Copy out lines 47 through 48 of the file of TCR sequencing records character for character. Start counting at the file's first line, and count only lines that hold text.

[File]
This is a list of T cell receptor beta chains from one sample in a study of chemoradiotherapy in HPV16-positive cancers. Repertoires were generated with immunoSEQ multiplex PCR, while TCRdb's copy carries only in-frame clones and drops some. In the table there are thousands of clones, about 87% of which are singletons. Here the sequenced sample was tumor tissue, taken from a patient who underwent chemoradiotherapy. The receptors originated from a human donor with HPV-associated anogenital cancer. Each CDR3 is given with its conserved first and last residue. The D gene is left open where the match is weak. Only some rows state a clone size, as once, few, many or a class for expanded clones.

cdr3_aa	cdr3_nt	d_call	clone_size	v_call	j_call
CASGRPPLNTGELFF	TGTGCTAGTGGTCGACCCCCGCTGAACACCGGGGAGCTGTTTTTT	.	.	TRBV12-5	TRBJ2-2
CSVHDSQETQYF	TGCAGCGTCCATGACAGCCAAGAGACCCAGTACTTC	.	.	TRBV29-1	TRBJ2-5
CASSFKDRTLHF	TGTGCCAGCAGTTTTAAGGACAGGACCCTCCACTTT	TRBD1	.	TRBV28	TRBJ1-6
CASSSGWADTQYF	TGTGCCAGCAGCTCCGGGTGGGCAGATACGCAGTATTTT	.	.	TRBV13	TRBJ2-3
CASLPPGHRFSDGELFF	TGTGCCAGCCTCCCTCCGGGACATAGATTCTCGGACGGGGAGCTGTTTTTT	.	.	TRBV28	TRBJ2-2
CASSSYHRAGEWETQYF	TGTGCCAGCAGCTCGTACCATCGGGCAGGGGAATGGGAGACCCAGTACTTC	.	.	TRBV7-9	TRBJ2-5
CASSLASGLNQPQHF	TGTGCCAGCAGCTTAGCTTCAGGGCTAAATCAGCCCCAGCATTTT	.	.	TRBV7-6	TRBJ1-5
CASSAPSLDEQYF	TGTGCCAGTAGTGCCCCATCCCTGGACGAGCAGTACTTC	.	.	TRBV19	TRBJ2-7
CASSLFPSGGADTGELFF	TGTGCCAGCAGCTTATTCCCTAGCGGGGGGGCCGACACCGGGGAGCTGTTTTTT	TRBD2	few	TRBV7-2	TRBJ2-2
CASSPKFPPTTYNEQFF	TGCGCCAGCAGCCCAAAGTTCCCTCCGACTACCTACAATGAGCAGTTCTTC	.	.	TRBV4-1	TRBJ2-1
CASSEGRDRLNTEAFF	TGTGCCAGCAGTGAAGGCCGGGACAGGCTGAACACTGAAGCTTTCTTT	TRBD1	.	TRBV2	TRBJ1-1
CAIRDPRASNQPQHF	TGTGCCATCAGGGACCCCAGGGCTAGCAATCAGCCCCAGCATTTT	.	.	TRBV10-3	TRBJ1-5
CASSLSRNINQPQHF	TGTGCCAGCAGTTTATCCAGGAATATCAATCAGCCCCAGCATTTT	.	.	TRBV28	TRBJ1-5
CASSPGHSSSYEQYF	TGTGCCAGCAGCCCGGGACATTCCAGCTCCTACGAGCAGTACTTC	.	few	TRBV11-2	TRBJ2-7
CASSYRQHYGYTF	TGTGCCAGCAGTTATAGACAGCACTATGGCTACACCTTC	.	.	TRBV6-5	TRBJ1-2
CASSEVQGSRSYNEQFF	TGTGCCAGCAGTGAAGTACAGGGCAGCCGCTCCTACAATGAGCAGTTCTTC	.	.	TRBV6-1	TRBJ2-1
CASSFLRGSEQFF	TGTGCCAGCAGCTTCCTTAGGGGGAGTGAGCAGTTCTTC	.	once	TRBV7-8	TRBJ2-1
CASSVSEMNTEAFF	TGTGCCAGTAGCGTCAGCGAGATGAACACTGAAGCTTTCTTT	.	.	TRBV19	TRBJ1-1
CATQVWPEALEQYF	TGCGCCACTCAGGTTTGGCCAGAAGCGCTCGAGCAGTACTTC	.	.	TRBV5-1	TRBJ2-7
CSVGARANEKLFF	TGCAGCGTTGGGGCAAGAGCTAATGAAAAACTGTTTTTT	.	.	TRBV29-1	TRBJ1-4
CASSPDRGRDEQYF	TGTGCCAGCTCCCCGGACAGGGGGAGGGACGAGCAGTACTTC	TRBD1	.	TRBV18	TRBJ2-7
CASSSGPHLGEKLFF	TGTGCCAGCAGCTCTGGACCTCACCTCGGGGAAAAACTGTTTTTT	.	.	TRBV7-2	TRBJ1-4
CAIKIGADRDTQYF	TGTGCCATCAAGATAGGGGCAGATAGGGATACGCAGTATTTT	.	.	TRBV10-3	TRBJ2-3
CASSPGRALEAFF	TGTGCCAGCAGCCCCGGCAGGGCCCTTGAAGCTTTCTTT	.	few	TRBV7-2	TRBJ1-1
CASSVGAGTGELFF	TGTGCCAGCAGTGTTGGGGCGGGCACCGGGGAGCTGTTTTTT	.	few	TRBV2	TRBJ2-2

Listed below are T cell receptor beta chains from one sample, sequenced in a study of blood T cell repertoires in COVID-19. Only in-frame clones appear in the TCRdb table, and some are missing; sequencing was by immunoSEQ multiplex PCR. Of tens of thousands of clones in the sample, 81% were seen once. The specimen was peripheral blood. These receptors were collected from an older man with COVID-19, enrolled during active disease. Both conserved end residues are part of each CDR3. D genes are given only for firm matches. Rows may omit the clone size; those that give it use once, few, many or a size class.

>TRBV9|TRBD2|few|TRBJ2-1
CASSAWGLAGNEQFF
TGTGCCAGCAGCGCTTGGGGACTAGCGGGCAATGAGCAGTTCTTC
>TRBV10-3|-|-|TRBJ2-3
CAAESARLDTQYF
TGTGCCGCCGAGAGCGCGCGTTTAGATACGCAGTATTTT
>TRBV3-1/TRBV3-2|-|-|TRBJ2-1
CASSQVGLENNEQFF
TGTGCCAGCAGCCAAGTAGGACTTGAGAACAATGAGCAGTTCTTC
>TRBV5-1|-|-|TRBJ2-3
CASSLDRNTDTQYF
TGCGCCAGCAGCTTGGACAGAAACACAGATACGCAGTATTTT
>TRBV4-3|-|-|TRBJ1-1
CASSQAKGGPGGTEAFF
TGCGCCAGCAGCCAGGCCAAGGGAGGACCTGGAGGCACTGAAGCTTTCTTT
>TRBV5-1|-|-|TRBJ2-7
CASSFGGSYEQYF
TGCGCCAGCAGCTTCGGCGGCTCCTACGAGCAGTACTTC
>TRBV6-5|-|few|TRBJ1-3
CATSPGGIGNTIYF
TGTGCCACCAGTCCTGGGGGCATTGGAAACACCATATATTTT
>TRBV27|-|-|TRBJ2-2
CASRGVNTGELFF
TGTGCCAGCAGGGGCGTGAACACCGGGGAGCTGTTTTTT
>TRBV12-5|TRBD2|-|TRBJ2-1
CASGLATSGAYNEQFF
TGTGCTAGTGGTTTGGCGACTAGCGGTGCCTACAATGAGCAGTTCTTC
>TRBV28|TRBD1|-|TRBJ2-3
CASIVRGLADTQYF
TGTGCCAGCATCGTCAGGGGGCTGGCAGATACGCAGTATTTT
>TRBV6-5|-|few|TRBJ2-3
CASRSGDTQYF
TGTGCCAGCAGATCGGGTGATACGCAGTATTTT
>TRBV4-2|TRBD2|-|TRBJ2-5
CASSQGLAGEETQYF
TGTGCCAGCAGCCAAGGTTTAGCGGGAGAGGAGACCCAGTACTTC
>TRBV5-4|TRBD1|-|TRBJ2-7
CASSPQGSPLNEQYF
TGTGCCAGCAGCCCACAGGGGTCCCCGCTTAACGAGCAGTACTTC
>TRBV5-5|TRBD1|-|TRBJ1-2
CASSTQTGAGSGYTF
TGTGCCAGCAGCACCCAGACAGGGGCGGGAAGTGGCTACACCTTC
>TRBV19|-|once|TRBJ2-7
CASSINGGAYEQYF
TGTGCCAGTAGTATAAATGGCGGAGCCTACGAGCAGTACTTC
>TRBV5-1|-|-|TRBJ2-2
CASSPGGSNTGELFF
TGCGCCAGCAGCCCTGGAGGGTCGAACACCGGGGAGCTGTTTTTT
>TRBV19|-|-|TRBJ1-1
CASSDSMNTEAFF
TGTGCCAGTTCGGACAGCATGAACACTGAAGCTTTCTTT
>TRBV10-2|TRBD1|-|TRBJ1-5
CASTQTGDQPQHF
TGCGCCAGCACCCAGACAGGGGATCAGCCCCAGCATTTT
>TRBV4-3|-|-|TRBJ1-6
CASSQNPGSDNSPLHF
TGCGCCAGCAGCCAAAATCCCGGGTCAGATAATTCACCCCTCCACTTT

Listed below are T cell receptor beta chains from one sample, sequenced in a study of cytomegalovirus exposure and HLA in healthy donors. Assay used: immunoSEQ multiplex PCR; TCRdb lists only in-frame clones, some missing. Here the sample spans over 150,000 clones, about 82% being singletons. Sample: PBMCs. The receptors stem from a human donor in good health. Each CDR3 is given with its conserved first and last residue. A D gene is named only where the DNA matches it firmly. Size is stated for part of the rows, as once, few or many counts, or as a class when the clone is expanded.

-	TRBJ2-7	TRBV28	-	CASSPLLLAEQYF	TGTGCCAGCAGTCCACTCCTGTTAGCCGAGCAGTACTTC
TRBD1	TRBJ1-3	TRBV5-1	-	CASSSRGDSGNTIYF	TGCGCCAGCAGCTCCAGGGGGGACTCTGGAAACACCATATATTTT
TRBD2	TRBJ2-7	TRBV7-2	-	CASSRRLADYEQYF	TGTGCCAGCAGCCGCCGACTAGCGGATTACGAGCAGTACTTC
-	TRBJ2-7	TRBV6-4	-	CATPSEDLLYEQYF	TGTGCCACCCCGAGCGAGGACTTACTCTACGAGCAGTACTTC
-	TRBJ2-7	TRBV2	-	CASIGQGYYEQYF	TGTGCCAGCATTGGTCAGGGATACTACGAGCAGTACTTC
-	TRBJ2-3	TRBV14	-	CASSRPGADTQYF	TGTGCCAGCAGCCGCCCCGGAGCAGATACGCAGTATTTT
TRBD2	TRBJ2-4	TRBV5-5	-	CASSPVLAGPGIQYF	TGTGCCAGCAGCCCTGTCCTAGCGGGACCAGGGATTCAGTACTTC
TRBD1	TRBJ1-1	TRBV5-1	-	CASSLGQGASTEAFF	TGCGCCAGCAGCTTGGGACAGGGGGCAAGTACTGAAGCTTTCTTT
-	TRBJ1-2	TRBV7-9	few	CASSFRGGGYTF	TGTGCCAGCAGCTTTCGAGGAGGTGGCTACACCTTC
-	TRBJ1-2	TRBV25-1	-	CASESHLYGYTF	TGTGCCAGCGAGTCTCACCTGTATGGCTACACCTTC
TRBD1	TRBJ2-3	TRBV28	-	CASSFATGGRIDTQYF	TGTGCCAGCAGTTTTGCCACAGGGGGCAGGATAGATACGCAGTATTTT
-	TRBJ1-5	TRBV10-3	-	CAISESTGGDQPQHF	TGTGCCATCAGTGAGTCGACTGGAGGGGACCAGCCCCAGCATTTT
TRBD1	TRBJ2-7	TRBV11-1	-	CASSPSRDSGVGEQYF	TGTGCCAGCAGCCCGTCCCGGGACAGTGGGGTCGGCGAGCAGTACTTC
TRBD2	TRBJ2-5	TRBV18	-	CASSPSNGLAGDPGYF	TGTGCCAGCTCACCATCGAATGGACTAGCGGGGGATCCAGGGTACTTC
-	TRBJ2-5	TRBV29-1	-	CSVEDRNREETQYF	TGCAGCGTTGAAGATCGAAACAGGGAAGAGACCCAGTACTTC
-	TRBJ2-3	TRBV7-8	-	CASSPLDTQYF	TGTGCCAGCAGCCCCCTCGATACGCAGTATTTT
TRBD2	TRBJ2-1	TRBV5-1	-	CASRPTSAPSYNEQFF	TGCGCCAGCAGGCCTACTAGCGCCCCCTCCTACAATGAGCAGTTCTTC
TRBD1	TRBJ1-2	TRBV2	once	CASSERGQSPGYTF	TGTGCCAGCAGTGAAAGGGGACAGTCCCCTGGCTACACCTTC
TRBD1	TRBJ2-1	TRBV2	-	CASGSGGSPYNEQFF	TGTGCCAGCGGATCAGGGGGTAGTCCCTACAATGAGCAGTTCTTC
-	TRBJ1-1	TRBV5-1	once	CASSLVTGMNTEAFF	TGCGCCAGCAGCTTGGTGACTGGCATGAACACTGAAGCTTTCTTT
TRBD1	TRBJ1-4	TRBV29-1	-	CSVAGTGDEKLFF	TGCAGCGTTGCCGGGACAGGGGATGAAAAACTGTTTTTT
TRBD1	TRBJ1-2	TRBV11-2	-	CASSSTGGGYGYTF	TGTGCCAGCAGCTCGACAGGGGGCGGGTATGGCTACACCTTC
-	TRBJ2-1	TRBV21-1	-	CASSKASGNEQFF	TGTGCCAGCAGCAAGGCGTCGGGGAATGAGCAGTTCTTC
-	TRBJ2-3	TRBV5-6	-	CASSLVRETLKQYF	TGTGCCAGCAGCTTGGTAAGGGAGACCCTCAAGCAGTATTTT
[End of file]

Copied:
>TRBV6-5|-|few|TRBJ1-3
CATSPGGIGNTIYF